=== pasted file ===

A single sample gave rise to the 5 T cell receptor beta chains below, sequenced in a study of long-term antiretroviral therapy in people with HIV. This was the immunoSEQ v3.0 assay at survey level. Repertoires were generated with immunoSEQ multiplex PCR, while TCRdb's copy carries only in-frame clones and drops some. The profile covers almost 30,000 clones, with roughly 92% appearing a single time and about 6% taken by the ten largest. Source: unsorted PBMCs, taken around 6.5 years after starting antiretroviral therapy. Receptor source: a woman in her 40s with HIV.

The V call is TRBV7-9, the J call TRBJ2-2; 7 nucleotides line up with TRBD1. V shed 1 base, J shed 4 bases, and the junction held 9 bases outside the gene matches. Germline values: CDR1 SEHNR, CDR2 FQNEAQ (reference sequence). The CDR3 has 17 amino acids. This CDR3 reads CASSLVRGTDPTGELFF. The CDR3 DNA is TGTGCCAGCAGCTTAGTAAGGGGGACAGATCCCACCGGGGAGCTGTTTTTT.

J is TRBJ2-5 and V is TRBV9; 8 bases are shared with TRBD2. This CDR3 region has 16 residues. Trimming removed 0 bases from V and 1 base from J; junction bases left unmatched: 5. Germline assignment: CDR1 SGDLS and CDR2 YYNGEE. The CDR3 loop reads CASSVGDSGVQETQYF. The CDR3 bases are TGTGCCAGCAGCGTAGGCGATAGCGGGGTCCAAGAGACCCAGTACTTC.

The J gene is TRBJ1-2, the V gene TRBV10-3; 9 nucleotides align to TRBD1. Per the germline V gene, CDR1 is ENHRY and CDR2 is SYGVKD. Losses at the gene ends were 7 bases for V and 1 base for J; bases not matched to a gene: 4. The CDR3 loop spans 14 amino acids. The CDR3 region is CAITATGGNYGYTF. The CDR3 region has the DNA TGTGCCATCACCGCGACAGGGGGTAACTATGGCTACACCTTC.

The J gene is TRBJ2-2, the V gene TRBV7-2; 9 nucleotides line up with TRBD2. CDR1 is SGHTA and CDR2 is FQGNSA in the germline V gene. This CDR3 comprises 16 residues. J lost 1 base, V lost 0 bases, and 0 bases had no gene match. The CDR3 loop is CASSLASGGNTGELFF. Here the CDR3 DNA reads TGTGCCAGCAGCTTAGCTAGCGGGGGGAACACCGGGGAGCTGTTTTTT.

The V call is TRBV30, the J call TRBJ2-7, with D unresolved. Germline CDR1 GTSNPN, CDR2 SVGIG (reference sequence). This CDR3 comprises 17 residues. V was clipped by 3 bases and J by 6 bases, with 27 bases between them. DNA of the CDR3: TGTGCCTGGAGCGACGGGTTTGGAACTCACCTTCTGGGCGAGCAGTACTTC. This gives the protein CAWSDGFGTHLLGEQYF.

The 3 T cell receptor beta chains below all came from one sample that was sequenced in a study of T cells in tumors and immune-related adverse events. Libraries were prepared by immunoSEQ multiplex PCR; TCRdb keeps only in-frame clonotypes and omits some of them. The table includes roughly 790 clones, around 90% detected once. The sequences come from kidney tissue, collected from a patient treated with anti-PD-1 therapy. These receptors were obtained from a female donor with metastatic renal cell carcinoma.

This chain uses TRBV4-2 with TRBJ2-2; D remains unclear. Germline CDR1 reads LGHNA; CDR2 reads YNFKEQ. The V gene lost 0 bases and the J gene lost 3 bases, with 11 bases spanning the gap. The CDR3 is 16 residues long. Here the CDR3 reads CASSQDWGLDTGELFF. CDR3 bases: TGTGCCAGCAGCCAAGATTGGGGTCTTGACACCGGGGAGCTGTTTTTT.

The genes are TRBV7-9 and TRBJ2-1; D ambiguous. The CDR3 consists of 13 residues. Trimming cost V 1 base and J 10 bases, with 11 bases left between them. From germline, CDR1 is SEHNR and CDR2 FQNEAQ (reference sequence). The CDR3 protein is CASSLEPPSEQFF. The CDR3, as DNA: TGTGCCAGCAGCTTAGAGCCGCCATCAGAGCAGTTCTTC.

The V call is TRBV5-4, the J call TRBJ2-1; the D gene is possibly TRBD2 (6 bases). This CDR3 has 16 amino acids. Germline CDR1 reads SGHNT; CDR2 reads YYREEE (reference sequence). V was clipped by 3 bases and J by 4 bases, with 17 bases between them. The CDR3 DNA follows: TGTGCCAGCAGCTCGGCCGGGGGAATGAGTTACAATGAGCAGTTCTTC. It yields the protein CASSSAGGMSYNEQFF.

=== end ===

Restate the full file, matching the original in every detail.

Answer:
A single sample gave rise to the 5 T cell receptor beta chains below, sequenced in a study of long-term antiretroviral therapy in people with HIV. This was the immunoSEQ v3.0 assay at survey level. Repertoires were generated with immunoSEQ multiplex PCR, while TCRdb's copy carries only in-frame clones and drops some. The profile covers almost 30,000 clones, with roughly 92% appearing a single time and about 6% taken by the ten largest. Source: unsorted PBMCs, taken around 6.5 years after starting antiretroviral therapy. Receptor source: a woman in her 40s with HIV.

The V call is TRBV7-9, the J call TRBJ2-2; 7 nucleotides line up with TRBD1. V shed 1 base, J shed 4 bases, and the junction held 9 bases outside the gene matches. Germline values: CDR1 SEHNR, CDR2 FQNEAQ (reference sequence). The CDR3 has 17 amino acids. This CDR3 reads CASSLVRGTDPTGELFF. The CDR3 DNA is TGTGCCAGCAGCTTAGTAAGGGGGACAGATCCCACCGGGGAGCTGTTTTTT.

J is TRBJ2-5 and V is TRBV9; 8 bases are shared with TRBD2. This CDR3 region has 16 residues. Trimming removed 0 bases from V and 1 base from J; junction bases left unmatched: 5. Germline assignment: CDR1 SGDLS and CDR2 YYNGEE. The CDR3 loop reads CASSVGDSGVQETQYF. The CDR3 bases are TGTGCCAGCAGCGTAGGCGATAGCGGGGTCCAAGAGACCCAGTACTTC.

The J gene is TRBJ1-2, the V gene TRBV10-3; 9 nucleotides align to TRBD1. Per the germline V gene, CDR1 is ENHRY and CDR2 is SYGVKD. Losses at the gene ends were 7 bases for V and 1 base for J; bases not matched to a gene: 4. The CDR3 loop spans 14 amino acids. The CDR3 region is CAITATGGNYGYTF. The CDR3 region has the DNA TGTGCCATCACCGCGACAGGGGGTAACTATGGCTACACCTTC.

The J gene is TRBJ2-2, the V gene TRBV7-2; 9 nucleotides line up with TRBD2. CDR1 is SGHTA and CDR2 is FQGNSA in the germline V gene. This CDR3 comprises 16 residues. J lost 1 base, V lost 0 bases, and 0 bases had no gene match. The CDR3 loop is CASSLASGGNTGELFF. Here the CDR3 DNA reads TGTGCCAGCAGCTTAGCTAGCGGGGGGAACACCGGGGAGCTGTTTTTT.

The V call is TRBV30, the J call TRBJ2-7, with D unresolved. Germline CDR1 GTSNPN, CDR2 SVGIG (reference sequence). This CDR3 comprises 17 residues. V was clipped by 3 bases and J by 6 bases, with 27 bases between them. DNA of the CDR3: TGTGCCTGGAGCGACGGGTTTGGAACTCACCTTCTGGGCGAGCAGTACTTC. This gives the protein CAWSDGFGTHLLGEQYF.

The 3 T cell receptor beta chains below all came from one sample that was sequenced in a study of T cells in tumors and immune-related adverse events. Libraries were prepared by immunoSEQ multiplex PCR; TCRdb keeps only in-frame clonotypes and omits some of them. The table includes roughly 790 clones, around 90% detected once. The sequences come from kidney tissue, collected from a patient treated with anti-PD-1 therapy. These receptors were obtained from a female donor with metastatic renal cell carcinoma.

This chain uses TRBV4-2 with TRBJ2-2; D remains unclear. Germline CDR1 reads LGHNA; CDR2 reads YNFKEQ. The V gene lost 0 bases and the J gene lost 3 bases, with 11 bases spanning the gap. The CDR3 is 16 residues long. Here the CDR3 reads CASSQDWGLDTGELFF. CDR3 bases: TGTGCCAGCAGCCAAGATTGGGGTCTTGACACCGGGGAGCTGTTTTTT.

The genes are TRBV7-9 and TRBJ2-1; D ambiguous. The CDR3 consists of 13 residues. Trimming cost V 1 base and J 10 bases, with 11 bases left between them. From germline, CDR1 is SEHNR and CDR2 FQNEAQ (reference sequence). The CDR3 protein is CASSLEPPSEQFF. The CDR3, as DNA: TGTGCCAGCAGCTTAGAGCCGCCATCAGAGCAGTTCTTC.

The V call is TRBV5-4, the J call TRBJ2-1; the D gene is possibly TRBD2 (6 bases). This CDR3 has 16 amino acids. Germline CDR1 reads SGHNT; CDR2 reads YYREEE (reference sequence). V was clipped by 3 bases and J by 4 bases, with 17 bases between them. The CDR3 DNA follows: TGTGCCAGCAGCTCGGCCGGGGGAATGAGTTACAATGAGCAGTTCTTC. It yields the protein CASSSAGGMSYNEQFF.